Lessons from a Hack


You may have heard about the Equifax breach, but have you heard about the equally frightening Randlett hack?

My son complained of his computer not allowing him access to the website where he completes his online classes. A fully functioning computer is a necessity when completing online school. I don’t consider myself technologically illiterate … until something goes wrong with the computer. I was at a complete loss for how to fix the computer. (If any given problem cannot be fixed by restarting the computer, I am out of options.) I suggested we enlist some outside IT help … a.k.a my brother-in-law.

Of course the difficulty came up in the middle of a work day so I excavated an old laptop from a closet where it had been gathering dust while we waited for our IT help. Unfortunately, as soon as I tried to access the website on the old laptop, a warning flashed on the screen. It appeared to be a message from Microsoft warning of a virus in the system. It looked like a legitimate website but, just to be safe, I refused to call the phone number in the dialogue box. I searched for Microsoft technical support and found a phone number to reach a representative. (This should’ve been my first clue to fraud. Everyone knows that it’s nearly impossible to talk to an actual human at Microsoft. The contact number was so readily available it couldn’t possibly be valid.)

The fake Microsoft representative at the number I called was very helpful in getting rid of the warning. He cleared the way for my son to access the school’s website on the old laptop and magnanimously offered to fix my son Kaden’s new laptop. I suffer from a condition called extreme and continuous multitasking. So I was working on printing Spanish worksheets for my older son during the time Fake Guy was rooting around Kaden’s computer. Yes, I invited him into Kaden’s laptop. He had complete control of his system. (Feel free to shake your head in disgust.)

In the midst of the conversation, Fake Guy brought up the Equifax breach and implied that a similar hacker was probably in our system. He asked if I had checked my financial information to make sure everything was safe. Thankfully, a tingle of awareness stopped my multitasking brain for a moment. I wondered, “If I check my bank balance, etc. on Kaden’s computer, won’t he be able to see what I’m doing?” I didn’t even want to check on my laptop since I admittedly don’t fully understand how wifi works. Could he somehow see what I was doing on other computers in the house? I wasn’t sure so I checked my financial information on my phone after I removed it from wifi.

“Everything seems fine,” I told Fake Guy. A long pause.

“Are you sure?” he asked.


“You checked it just now?”

“Yes.” Why does he care so much?!

I guess Fake Guy decided to take a different tack. He began to show me scary entries on the computer made from a hacker in Mexico. He even showed me a supposed Interpol picture of the hacker who had put a virus on Kaden’s laptop. Another prickle of warning paused my multitasking brain. How could Fake Guy already know who had hacked me? And why would he care? Wouldn’t he just want to fix my computer and move down the list to the next troubled Microsoft customer.

He typed an offer for a security service into a text box — 24/7 IT help for 3 years ($399), 5 years ($499), or a lifetime ($799). He was planning to transfer me to the security firm directly so I could sign up for their service without delay. Now the feeling of cold dread dropped to my stomach.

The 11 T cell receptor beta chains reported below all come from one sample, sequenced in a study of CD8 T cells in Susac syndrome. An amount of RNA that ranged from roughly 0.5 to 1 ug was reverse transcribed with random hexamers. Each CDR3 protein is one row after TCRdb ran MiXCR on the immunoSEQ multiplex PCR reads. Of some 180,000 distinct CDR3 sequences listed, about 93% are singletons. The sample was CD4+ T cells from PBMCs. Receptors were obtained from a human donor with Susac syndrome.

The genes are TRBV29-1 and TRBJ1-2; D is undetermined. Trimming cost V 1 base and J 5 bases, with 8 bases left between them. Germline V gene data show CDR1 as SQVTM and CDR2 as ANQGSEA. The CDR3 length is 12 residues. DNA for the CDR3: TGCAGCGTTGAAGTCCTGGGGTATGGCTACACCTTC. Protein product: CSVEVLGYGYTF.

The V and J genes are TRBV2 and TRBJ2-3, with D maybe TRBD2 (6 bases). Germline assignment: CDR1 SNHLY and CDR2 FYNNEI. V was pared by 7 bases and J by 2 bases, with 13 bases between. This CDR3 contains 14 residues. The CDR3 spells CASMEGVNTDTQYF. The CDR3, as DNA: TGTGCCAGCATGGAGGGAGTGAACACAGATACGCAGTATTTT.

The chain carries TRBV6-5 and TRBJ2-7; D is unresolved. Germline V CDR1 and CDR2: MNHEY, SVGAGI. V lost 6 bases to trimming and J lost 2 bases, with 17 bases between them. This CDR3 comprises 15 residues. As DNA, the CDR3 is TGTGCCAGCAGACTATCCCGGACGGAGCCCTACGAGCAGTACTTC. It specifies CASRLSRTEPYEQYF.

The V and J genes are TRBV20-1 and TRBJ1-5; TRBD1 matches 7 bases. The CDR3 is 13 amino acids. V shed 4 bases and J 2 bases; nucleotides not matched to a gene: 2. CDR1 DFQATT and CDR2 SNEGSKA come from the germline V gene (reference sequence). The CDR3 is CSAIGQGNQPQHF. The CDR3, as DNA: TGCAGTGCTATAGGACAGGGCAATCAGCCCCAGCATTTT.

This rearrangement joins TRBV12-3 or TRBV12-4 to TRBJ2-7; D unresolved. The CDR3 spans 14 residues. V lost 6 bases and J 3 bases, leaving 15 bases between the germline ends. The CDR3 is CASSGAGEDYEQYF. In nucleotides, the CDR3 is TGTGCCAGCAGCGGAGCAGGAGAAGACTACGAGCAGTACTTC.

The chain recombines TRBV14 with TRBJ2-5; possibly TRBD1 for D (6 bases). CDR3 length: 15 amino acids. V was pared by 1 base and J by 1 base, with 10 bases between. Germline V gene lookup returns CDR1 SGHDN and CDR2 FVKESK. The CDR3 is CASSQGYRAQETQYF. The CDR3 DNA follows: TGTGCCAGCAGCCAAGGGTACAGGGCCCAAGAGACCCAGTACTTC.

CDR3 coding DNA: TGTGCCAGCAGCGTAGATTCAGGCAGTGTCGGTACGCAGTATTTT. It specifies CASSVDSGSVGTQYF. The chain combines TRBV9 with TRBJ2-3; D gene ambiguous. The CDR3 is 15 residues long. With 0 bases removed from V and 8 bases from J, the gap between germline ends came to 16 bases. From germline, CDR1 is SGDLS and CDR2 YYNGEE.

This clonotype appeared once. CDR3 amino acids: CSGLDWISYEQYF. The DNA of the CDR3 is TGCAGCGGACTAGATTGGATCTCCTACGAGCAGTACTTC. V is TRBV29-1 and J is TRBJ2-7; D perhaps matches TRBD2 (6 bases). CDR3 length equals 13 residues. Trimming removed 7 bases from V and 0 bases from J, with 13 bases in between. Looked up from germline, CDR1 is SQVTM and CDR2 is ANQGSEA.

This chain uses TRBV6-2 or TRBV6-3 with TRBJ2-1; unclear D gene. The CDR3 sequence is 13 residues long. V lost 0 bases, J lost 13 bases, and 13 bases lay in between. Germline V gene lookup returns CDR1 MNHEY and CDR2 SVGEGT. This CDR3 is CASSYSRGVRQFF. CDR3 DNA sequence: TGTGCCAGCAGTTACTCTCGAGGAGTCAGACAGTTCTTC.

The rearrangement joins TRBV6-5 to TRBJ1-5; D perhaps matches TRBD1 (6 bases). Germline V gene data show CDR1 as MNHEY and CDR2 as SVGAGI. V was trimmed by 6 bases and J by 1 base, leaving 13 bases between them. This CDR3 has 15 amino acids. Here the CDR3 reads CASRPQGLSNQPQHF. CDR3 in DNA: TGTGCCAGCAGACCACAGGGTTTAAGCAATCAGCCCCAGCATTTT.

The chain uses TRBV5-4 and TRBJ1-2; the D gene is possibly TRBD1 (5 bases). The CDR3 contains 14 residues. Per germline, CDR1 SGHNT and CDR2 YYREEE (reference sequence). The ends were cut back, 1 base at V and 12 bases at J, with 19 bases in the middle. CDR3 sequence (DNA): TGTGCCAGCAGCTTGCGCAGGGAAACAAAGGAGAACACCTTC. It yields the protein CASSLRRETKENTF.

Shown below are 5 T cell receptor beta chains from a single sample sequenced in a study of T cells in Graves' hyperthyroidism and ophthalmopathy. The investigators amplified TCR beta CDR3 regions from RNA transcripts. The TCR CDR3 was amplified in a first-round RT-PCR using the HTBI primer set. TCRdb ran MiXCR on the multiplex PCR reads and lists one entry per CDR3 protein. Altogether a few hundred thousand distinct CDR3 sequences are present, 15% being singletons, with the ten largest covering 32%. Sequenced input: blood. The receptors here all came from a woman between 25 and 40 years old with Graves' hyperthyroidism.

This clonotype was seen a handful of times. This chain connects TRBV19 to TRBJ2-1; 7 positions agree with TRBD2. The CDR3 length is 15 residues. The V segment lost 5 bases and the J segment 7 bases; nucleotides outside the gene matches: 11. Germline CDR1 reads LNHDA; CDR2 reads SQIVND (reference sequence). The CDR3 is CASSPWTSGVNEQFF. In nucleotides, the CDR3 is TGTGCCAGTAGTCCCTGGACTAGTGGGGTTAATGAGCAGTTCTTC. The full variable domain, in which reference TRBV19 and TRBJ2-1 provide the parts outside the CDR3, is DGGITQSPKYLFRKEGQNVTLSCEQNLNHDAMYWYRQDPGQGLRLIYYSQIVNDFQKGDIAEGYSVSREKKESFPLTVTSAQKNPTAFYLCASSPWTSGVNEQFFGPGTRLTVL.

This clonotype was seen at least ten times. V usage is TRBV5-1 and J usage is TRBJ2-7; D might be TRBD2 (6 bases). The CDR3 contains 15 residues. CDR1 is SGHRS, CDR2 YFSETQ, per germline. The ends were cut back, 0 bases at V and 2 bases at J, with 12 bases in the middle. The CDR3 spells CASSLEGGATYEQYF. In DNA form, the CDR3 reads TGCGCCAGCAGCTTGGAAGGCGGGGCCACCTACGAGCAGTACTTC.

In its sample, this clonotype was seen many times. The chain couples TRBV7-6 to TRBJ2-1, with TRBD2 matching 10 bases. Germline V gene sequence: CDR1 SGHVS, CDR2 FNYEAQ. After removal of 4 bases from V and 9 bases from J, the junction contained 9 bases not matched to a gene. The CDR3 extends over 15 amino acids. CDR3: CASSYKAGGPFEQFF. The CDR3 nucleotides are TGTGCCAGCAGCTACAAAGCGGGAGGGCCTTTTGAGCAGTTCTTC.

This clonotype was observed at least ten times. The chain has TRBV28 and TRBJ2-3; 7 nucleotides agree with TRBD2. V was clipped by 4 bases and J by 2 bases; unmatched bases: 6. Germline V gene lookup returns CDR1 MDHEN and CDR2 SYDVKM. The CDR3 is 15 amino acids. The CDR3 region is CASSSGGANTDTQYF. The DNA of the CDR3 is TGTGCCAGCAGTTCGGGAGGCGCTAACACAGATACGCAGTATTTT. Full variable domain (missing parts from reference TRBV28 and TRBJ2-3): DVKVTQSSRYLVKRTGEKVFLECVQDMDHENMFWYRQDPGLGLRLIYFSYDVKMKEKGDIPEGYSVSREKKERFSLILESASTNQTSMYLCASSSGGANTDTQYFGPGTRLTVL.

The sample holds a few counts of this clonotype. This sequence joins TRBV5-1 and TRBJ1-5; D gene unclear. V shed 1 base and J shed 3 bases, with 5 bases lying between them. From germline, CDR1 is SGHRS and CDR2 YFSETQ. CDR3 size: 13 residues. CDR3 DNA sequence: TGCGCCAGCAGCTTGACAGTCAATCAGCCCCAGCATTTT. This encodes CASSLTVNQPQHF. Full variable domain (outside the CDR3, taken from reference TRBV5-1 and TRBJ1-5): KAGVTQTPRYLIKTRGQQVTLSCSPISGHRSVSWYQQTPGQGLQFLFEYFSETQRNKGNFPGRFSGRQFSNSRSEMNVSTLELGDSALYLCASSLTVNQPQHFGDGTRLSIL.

“Wait just a minute! That’s a lot of money to just fork over without any time to even think about it,” I said.

“As a special favor, we can discount it to half-price since it’s an online tool.”

“Even so, I don’t make decisions to spend hundreds of dollars on the fly. I’d like to research it and talk it over with my husband first.”


Fake Guy hung up on me. I was staring at my phone in disbelief when I noticed something happening on Kaden’s computer. He was opening the camera app. I put my finger over the webcam. I was still so flustered. This cannot be happening. What should I do?

That’s when I saw Fake Guy deleting all of Kaden’s files, photos… everything! He even deleted the programs needed to restore the computer to factory settings. (Thankfully, it was nothing my genius brother-in-law and a paperclip in a tiny hole on the side of the laptop couldn’t fix — look out, MacGyver.)

I don’t tell you this story to embarrass myself or scare you or make you feel bad for me.

How did I get myself into this mess? First, I am clueless about computers. I can use the programs I know with relative ease, but I have no idea how they work or how to fix them.

“Stay alert! Watch out for your great enemy, the devil. He prowls around like a roaring lion, looking for someone to devour.” (1 Peter 5:8 NLT)

As Fake Guy was able to take advantage of my complete lack of understanding for computers, so the enemy of believers takes advantage of our lack of understanding of Scripture. Our first line of defense is to know the truth so we can recognize the lies.

Second, I allowed the hacker to have free reign over Kaden’s laptop because I was busy with other tasks. When I stopped and paid attention, I became aware of the fraud even if only subconsciously.

“Work willingly at whatever you do, as though you were working for the Lord rather than for people.” (Colossians 3:23 NLT)

As believers, we can get so busy with our to-do lists that we lose sight of God in our serving. We need to focus our attention on Who we are ultimately serving.

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